Innovative design arrives when you listen to your inner child. Remembering your innocence and contacting curiosity will breed the innovative spirit needed to construct contemporary art.
Designing is purely exploration. It dissects the known and breaks apart the unknown, but design cannot always be found in solitude. It is said that great design is about relationships and should not be dedicated to the singular person. Discovering something new and sharing it with the world creates communication and relationships that are vital to growing. The best part of sharing design is the possibility of sparking curiosity within another individual that encourages them to dismantle your product, and, once again, create unique art.
Marc Thorpe, an architect and designer based in New York City, is well known for inventing with a childlike mindset. He holds a B.A. in graphic and industrial design from the University of Maryland and a Master of Architecture degree from the Parsons School of Design. He has gained media attention throughout the years for many contributions to design and for his collaborations with Moroso, an Italian design house and furniture manufacturer. This year, he released his collection HUSK, which was inspired by the organic architecture of corn. HUSK is an exciting collection that reminds artists to return to their playful roots and explore the simple things that surround their everyday environment.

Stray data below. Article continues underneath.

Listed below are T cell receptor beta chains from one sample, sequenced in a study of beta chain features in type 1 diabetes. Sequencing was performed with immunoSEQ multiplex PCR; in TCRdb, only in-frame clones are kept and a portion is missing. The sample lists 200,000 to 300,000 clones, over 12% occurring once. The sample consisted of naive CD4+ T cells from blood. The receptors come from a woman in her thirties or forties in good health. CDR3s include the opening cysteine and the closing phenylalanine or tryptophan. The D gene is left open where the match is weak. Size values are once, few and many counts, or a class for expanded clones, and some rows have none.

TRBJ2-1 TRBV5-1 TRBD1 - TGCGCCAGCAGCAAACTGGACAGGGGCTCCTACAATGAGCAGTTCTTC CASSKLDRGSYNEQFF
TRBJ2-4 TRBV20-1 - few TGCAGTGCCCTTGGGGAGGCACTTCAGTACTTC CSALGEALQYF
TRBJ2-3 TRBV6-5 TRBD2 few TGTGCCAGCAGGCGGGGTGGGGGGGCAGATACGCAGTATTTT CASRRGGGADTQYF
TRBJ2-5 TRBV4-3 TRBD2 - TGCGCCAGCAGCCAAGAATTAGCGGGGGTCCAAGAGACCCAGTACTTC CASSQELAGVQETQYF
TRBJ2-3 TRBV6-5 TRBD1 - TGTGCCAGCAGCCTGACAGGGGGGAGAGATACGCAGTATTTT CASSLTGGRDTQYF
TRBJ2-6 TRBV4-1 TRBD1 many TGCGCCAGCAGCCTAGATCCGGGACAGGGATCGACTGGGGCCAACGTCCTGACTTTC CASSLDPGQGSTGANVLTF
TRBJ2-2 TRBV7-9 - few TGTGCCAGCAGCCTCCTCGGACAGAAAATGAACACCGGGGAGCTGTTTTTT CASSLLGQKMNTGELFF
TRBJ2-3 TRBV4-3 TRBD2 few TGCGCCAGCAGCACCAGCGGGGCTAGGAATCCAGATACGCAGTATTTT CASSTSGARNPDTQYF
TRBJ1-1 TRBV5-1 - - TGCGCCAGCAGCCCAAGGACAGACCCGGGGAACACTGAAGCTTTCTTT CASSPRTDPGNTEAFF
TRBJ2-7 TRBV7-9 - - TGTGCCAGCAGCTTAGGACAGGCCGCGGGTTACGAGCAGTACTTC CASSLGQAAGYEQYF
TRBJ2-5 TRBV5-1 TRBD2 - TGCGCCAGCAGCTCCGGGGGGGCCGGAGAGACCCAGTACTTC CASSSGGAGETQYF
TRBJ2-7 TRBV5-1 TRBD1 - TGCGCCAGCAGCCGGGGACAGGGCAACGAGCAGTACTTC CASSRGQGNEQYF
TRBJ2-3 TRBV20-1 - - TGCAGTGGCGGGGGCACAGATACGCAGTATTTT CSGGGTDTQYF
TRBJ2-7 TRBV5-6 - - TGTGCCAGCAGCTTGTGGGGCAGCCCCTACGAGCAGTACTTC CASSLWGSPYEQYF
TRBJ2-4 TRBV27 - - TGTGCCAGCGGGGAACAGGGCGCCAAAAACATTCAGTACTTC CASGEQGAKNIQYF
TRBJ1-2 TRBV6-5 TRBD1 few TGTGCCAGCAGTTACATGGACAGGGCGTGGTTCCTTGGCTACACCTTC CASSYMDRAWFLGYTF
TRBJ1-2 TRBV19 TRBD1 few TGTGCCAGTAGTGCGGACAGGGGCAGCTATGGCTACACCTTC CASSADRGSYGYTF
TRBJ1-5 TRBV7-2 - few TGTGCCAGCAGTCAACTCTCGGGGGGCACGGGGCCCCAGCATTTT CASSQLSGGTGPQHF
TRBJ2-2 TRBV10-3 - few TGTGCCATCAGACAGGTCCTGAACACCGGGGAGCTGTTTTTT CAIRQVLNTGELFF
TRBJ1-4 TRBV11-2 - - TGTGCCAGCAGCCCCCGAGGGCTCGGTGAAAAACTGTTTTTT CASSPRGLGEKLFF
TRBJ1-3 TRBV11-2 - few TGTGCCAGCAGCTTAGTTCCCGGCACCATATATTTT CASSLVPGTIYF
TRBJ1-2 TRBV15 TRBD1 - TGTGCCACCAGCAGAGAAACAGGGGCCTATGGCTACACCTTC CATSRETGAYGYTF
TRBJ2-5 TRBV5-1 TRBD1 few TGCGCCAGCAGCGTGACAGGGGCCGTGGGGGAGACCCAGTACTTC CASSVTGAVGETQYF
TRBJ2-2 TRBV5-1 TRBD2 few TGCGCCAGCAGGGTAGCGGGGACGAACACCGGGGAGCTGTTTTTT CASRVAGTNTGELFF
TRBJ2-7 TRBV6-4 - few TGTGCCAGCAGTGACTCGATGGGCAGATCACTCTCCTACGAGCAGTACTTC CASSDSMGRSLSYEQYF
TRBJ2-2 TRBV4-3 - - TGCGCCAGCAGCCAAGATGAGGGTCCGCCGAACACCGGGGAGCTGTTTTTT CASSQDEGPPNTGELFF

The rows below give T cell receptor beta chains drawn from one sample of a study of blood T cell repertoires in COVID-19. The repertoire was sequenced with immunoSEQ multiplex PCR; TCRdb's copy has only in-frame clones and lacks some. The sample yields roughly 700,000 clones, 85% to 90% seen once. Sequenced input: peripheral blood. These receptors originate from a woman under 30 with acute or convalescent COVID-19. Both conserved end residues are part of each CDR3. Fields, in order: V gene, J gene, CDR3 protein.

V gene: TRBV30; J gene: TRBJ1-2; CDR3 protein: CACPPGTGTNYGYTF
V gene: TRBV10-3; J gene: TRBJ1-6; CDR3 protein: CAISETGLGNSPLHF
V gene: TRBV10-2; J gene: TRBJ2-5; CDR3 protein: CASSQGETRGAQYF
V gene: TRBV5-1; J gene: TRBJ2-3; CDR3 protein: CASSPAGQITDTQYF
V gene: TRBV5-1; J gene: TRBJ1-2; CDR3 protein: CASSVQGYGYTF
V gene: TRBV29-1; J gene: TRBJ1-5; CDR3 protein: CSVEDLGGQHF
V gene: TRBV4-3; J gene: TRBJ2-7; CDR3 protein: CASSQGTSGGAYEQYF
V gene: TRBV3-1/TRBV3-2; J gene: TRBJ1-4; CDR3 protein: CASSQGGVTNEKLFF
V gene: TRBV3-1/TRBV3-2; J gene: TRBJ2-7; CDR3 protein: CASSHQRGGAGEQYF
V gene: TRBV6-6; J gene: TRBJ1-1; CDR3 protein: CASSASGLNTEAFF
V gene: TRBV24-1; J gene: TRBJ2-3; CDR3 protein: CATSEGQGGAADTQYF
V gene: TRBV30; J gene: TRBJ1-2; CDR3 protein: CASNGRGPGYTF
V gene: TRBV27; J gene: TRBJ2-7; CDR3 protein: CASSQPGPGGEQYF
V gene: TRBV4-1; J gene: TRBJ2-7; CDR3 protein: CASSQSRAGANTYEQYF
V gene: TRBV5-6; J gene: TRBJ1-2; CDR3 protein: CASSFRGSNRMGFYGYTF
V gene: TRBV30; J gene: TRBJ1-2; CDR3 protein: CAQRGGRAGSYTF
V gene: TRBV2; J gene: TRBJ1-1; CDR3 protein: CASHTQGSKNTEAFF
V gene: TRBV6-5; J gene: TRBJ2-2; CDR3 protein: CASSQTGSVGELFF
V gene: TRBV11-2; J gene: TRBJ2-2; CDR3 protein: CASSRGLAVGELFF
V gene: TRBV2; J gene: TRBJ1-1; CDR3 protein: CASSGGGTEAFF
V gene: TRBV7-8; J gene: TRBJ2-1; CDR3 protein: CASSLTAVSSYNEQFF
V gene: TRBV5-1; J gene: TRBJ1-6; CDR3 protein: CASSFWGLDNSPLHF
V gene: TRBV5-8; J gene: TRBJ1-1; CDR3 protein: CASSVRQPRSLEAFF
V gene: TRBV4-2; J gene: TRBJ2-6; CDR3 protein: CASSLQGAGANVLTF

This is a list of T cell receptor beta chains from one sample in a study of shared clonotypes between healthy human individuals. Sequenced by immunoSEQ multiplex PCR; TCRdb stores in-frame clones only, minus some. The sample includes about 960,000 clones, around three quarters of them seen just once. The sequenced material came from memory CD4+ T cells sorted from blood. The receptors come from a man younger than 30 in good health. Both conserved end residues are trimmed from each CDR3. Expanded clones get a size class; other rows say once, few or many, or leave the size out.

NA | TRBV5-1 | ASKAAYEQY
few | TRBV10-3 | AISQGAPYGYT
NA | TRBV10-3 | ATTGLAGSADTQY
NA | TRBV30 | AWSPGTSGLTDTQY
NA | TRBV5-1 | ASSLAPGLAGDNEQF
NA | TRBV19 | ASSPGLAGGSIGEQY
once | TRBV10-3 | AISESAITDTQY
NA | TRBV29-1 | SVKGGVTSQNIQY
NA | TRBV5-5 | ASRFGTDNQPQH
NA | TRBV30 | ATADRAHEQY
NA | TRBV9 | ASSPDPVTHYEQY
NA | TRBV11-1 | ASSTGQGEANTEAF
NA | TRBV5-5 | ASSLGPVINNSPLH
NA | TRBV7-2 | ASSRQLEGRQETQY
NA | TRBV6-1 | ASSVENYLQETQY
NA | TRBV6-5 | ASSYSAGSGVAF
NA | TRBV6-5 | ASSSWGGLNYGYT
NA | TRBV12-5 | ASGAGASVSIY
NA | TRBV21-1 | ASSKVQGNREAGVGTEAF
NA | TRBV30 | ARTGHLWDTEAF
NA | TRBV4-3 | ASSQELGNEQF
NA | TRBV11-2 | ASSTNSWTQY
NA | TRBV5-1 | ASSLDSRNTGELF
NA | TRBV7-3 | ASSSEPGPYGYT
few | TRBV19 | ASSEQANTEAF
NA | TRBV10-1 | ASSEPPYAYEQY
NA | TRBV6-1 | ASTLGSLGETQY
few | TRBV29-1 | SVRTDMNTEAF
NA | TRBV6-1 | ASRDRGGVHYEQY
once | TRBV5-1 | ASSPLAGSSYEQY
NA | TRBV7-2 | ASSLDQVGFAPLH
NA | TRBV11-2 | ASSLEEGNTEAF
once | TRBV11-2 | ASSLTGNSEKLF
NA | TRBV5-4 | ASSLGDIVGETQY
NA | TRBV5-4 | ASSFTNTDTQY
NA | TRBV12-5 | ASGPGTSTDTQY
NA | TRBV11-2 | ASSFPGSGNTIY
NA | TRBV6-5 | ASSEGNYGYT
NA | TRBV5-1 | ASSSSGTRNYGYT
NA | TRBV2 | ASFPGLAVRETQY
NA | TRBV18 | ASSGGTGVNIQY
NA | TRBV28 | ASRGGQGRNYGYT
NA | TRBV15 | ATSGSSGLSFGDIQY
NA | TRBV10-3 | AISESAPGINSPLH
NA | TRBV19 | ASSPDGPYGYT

It helps to get sidetracked.
While traveling abroad, Marc Thorpe took a pit stop at a cornfield to take pictures and breathe fresh air. He picked up a cornhusk and as he was peeling back the layers, an idea for a chair design popped into his head. He went to his drawing board and sketched the initial prototype for the chair. After approval from Patrizia Moroso, the owner of Moroso’s Italian design house, he flew to Dakar, Senegal, to work with local craftsmen to create the structure and textile of the chair. They encountered numerous problems with the structure due to the natural curves and smooth lines of the design. When they finally perfected the steel skeleton, they began to weave the fabric through the chair.
Halfway through weaving, the chair’s steel poles started to bend. So Thorpe told the workmen to stop. Defeated, one of the workers took a seat on the chair. At that moment, Thorpe realized what had occurred. The problems they encountered while building the chair made them stop weaving for a reason. The sun was streaming perfectly through the walls of the HUSK chair, creating a spaghetti-like cocoon around the worker. Thorpe was enlightened by the chair’s imperfect and aesthetically appealing qualities.
Thorpe’s HUSK chairs remind us to welcome our everyday curiosity and remember that mistakes can lead to groundbreaking innovation. Designing should never be forced, but rather a gradual process that sneaks up when we least expect it. If we encounter obstacles during the creative process, sometimes a little fresh air, a mistake, or a previously unseen part of everyday life will guide creativity in the right direction.